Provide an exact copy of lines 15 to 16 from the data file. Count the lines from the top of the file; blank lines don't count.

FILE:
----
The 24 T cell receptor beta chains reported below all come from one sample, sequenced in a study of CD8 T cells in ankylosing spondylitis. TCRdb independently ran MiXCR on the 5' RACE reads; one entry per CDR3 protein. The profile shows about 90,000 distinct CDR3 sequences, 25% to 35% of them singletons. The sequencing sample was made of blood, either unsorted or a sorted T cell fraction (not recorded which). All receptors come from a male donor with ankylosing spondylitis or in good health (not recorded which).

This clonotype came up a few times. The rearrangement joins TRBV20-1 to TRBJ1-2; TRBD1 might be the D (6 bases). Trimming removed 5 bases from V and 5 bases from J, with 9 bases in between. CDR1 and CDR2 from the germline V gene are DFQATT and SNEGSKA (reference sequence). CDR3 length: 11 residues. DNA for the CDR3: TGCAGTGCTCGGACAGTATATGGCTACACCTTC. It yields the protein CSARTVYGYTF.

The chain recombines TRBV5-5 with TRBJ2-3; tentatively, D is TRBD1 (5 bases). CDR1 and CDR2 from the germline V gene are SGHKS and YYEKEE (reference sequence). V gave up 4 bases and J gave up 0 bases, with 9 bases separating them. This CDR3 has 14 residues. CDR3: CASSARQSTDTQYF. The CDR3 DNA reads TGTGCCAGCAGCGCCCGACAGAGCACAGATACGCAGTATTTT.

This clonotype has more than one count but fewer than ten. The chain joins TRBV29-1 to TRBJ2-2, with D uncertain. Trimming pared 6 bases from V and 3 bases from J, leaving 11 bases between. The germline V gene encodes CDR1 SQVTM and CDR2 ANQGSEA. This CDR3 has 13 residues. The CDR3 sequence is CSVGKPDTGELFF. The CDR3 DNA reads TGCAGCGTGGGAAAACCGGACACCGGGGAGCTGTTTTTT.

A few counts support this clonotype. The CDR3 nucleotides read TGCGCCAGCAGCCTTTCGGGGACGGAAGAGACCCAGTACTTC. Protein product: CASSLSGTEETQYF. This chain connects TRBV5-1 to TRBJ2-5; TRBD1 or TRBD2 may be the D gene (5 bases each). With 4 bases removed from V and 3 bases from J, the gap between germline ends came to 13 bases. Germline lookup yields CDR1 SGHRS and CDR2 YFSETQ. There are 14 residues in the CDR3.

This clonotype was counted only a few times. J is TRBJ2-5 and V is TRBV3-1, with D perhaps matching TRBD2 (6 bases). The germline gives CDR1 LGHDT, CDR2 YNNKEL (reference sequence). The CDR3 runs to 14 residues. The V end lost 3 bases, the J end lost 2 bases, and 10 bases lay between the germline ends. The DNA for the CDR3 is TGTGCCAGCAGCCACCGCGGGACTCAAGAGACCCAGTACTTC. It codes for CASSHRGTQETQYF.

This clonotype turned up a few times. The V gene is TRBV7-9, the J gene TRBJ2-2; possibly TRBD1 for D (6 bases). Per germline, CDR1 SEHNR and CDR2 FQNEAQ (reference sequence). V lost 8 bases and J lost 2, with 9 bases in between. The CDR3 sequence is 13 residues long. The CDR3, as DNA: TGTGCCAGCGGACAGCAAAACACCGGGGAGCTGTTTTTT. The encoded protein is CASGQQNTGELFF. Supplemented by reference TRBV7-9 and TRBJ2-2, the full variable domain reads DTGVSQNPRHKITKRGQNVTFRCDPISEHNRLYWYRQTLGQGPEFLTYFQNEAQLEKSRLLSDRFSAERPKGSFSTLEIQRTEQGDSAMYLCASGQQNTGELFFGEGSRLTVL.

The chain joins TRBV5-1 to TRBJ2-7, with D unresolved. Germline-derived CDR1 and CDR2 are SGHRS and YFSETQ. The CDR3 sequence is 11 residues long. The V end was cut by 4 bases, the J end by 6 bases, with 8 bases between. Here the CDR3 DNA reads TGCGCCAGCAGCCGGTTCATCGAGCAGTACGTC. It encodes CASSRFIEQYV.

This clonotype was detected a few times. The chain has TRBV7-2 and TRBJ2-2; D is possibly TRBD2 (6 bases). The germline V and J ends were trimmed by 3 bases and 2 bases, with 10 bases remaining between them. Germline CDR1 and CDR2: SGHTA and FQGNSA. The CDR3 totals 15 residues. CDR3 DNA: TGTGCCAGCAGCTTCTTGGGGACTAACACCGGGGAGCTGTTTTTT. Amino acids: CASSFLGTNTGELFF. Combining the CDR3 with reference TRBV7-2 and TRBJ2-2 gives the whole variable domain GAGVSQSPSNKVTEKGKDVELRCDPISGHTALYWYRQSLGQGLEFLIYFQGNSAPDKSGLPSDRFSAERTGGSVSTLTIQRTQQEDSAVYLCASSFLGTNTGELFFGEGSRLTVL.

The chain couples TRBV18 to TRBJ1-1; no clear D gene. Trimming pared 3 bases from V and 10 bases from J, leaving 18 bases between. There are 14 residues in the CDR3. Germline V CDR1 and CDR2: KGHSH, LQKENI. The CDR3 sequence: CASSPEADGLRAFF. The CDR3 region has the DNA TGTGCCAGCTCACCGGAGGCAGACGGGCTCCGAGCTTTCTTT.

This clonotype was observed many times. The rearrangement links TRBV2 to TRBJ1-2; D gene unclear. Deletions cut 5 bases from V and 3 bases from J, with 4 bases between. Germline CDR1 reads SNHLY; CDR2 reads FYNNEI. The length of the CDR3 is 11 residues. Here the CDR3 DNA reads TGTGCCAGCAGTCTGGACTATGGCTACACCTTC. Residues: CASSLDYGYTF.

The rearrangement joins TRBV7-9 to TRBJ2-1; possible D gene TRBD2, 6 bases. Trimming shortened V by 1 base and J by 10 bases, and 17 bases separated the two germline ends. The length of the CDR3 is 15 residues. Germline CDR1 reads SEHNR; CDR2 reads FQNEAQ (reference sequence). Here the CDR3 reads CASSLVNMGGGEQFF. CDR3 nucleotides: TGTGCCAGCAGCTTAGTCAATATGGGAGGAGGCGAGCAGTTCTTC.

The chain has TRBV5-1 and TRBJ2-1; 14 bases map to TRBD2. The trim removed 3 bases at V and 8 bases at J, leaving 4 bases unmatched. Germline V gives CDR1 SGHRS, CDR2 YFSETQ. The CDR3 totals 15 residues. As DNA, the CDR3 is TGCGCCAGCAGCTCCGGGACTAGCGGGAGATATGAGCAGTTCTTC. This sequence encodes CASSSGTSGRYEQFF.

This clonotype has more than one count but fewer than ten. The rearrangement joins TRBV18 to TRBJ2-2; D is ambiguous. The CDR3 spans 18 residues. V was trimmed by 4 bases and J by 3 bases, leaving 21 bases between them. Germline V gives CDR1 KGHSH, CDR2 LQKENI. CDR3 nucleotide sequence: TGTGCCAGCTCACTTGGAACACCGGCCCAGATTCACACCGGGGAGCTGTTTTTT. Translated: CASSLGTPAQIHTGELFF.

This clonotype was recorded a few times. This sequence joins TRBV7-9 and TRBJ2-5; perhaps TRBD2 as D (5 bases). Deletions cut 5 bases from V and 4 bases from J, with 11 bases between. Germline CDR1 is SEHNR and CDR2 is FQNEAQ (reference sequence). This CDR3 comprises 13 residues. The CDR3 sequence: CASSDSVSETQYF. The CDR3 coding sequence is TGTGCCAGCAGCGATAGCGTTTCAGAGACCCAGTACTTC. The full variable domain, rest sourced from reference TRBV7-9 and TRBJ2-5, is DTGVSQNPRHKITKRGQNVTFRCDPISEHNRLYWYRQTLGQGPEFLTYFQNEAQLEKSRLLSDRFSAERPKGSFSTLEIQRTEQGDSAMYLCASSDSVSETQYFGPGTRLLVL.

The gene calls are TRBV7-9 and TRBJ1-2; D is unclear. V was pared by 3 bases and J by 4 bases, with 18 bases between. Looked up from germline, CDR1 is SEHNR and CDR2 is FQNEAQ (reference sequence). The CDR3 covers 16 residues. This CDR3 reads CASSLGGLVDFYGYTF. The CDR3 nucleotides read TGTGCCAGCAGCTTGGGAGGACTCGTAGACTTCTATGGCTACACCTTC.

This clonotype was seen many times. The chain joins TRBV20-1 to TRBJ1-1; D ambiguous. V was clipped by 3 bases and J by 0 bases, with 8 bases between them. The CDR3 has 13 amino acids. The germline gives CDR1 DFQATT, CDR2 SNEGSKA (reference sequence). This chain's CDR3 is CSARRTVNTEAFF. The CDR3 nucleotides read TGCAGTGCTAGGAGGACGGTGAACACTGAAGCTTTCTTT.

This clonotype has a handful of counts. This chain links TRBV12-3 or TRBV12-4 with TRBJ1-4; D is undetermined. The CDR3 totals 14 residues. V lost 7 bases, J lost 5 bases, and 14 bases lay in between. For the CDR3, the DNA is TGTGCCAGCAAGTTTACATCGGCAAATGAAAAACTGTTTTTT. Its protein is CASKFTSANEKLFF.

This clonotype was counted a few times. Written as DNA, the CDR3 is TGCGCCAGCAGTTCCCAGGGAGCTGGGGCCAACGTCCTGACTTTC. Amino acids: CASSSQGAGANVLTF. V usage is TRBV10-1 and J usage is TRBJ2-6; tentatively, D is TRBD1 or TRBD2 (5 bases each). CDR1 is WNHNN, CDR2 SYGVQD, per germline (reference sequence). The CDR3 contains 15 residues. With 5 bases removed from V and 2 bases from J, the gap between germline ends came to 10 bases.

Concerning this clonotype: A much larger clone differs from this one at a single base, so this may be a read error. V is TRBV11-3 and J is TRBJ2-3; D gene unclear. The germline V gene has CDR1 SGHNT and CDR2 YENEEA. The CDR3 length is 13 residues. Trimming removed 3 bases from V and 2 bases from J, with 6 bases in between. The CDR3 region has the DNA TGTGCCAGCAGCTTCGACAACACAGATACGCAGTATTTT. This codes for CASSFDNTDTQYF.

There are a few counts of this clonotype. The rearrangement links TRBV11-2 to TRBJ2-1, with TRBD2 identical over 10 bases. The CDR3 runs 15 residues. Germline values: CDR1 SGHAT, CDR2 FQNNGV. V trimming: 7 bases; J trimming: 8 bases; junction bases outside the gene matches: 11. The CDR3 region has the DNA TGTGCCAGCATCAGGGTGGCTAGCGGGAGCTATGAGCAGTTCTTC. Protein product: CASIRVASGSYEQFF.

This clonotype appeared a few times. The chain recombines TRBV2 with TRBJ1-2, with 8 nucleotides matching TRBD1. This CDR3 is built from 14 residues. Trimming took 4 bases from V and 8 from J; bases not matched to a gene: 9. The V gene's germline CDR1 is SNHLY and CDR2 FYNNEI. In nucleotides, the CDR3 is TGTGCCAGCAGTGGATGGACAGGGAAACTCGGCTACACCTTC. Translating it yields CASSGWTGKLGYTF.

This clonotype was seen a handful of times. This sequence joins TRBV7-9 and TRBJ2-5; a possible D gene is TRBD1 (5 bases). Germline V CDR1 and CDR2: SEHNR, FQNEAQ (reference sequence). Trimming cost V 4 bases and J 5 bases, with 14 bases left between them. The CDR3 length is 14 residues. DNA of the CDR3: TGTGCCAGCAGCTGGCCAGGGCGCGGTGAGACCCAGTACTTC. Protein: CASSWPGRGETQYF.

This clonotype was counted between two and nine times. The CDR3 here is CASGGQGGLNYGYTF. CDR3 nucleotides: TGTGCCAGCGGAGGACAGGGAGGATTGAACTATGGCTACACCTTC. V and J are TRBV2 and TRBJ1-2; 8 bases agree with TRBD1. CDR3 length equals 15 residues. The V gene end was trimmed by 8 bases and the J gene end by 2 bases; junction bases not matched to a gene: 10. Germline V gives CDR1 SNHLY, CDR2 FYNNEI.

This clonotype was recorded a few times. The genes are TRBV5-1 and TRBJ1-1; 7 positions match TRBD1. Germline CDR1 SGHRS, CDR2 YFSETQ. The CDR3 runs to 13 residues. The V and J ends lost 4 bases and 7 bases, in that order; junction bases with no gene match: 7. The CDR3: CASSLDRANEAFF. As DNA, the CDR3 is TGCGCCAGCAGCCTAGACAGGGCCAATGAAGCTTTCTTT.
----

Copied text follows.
This clonotype was recorded a few times. This sequence joins TRBV7-9 and TRBJ2-5; perhaps TRBD2 as D (5 bases). Deletions cut 5 bases from V and 4 bases from J, with 11 bases between. Germline CDR1 is SEHNR and CDR2 is FQNEAQ (reference sequence). This CDR3 comprises 13 residues. The CDR3 sequence: CASSDSVSETQYF. The CDR3 coding sequence is TGTGCCAGCAGCGATAGCGTTTCAGAGACCCAGTACTTC. The full variable domain, rest sourced from reference TRBV7-9 and TRBJ2-5, is DTGVSQNPRHKITKRGQNVTFRCDPISEHNRLYWYRQTLGQGPEFLTYFQNEAQLEKSRLLSDRFSAERPKGSFSTLEIQRTEQGDSAMYLCASSDSVSETQYFGPGTRLLVL.

The gene calls are TRBV7-9 and TRBJ1-2; D is unclear. V was pared by 3 bases and J by 4 bases, with 18 bases between. Looked up from germline, CDR1 is SEHNR and CDR2 is FQNEAQ (reference sequence). The CDR3 covers 16 residues. This CDR3 reads CASSLGGLVDFYGYTF. The CDR3 nucleotides read TGTGCCAGCAGCTTGGGAGGACTCGTAGACTTCTATGGCTACACCTTC.